Shock waves went through the community on Wednesday when accused baby killer Christy Freeman was cleared of all wrongdoing and released from jail because the Medical Examiner’s Office could not confirm “life” in the fetus recovered in 2004. However, it was no surprise to me as my sources have said all along the case was troubled in a number of ways. Despite the recovering of four fetuses from her home, there’s no disputing the legal case was a mess from the beginning. There were issues with the alleged confession as well as the fact Freeman’s attorney was denied access to her in the early going. However, the case truly hinged on the autopsy results, which killed the case. It was so weak a grand jury could not issue an indictment this week, even though there is a famous legal phrase about prosecutors being able to “indict a ham sandwich.” It appears the criminal side of this case has now come to a close, but it will be interesting to see how the civil matters progress.
There’s something about the cop cars at the Routes 50 and 90 bridges with lights ablaze that doesn’t exactly make you feel safe. This has been going on for years, despite the objections of some members of the Ocean City Mayor and Council and many business owners. It happens at least three weekends a year – the Cruisin’ events in May and October and Delmarva Bike Week in September. The idea behind stationing (paying) a cop to stand, sit or stroll at the bridges with patrol car lights illuminated is to give the idea of a heightened police presence. That’s all well and good, but there needs to be more thought about the perception that goes along with it. It’s that feeling of entering a police state rather than a beach resort. I think it’s a bad idea and gives the wrong impression. It’s also a waste of police resources, especially considering the fact last weekend on two occasions I noticed the officer standing guard talking on a cell phone.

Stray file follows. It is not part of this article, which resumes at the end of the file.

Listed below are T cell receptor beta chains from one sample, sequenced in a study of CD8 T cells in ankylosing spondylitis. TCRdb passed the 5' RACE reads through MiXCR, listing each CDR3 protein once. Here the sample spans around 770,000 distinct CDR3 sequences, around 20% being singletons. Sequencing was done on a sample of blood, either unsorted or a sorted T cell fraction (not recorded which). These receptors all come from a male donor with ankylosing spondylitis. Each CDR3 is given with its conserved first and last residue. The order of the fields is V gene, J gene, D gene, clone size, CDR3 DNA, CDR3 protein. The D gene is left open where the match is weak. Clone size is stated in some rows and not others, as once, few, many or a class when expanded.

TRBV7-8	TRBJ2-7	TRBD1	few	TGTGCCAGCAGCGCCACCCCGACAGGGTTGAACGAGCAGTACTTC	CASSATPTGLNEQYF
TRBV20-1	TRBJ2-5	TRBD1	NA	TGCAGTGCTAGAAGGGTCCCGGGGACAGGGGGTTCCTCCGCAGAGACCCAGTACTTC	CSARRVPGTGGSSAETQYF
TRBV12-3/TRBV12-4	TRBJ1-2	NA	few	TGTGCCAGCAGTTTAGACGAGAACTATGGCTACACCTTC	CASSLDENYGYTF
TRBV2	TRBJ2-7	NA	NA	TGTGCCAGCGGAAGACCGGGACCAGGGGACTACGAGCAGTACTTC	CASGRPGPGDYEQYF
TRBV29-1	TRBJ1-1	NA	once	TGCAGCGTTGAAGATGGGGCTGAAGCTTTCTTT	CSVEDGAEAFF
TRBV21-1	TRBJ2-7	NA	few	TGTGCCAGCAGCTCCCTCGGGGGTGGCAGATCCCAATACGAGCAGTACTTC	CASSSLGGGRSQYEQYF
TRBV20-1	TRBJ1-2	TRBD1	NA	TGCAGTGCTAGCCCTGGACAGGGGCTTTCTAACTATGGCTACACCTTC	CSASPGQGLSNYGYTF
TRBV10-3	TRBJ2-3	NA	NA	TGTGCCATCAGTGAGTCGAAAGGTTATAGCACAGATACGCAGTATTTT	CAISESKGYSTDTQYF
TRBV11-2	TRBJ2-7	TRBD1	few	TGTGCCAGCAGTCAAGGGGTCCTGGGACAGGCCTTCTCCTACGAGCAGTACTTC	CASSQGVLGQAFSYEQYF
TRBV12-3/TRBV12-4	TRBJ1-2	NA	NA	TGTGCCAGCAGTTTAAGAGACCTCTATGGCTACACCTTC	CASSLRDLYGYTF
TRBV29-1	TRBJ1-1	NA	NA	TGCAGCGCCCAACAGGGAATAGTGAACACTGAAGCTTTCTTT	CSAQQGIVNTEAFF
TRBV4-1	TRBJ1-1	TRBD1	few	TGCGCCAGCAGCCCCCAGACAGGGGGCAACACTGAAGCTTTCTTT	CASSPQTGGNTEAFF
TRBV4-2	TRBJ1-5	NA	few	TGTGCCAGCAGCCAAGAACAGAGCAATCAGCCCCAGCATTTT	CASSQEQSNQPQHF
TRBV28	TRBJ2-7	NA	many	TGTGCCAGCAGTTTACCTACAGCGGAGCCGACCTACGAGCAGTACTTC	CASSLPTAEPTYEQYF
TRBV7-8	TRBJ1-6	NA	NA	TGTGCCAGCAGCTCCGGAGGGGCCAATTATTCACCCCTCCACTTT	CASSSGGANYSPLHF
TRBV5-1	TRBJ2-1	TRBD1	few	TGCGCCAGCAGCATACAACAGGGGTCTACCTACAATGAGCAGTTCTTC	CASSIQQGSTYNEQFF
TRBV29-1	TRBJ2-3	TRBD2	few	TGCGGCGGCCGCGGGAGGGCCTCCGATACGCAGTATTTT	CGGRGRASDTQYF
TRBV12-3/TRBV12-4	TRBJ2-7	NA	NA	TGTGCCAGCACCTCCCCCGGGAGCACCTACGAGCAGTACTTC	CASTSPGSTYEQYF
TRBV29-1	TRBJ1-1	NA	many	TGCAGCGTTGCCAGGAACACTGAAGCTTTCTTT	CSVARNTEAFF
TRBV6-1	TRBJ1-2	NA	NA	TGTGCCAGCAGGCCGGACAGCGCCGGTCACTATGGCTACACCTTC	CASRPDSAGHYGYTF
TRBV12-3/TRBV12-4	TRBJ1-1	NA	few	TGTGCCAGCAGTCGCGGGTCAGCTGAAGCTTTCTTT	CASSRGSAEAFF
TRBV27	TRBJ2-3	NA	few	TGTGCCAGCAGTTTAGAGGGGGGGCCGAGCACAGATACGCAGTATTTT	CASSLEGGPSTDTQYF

The General Assembly will likely be convened in Annapolis in a couple months to consider Gov. Martin O’Malley’s plan to reconcile a $1.5 billion budget gap. The governor’s plan includes a 1-percent increase in the state sales tax; boosting the income tax for the wealthy and cutting it for most households; legalizing slots; increasing the corporate income tax; raising vehicle titling taxes; a $1-a-pack increase in the cigarette tax; and a reduction in the state property tax. There are other specifics that have not been flushed out extensively, but those are the main points O’Malley has offered. Insiders say the plan has a good chance of sweeping easily through the Senate with little changes. The House side may be a different story, especially regarding slots. However, Marylanders are destined to see a higher sales tax as most Democrats see this as an easy way to raise an estimated $750 million next year.
After looking over the statistics from the four-day Delmarva Bike Week, it’s interesting to see how mostly well behaved the more than 100,000 bikers were while in the area. According to Ocean City Police Department numbers, there 38 total arrests, 19 of which were criminal. There’s no reason to diminish any criminal actions, but considering the amount of bikers here it’s remarkable there were not any serious reports. As a matter of fact, the Ocean City Police Department issued not one report on any misbehavior at all in the resort.
In a 4-3 ruling, the Maryland Court of Appeals refused to acknowledge same-sex marriage, upholding the state’s definition of marriage as the union of a man and a woman. The complicated ruling was closely tracked on a national level and will surely be part of a heated discussion in the legislature next year. It’s interesting to note Court of Appeals Judge Dale Cathell, the former Worcester County District and Circuit Court Judge and Ocean City town solicitor, sided with the majority.
As of Wednesday morning, Baltimore city had registered this year 223 homicides, compared to 197 to date last year. Imagine what that number would be if Charm City was not home to some of the premier medical facilities in the country.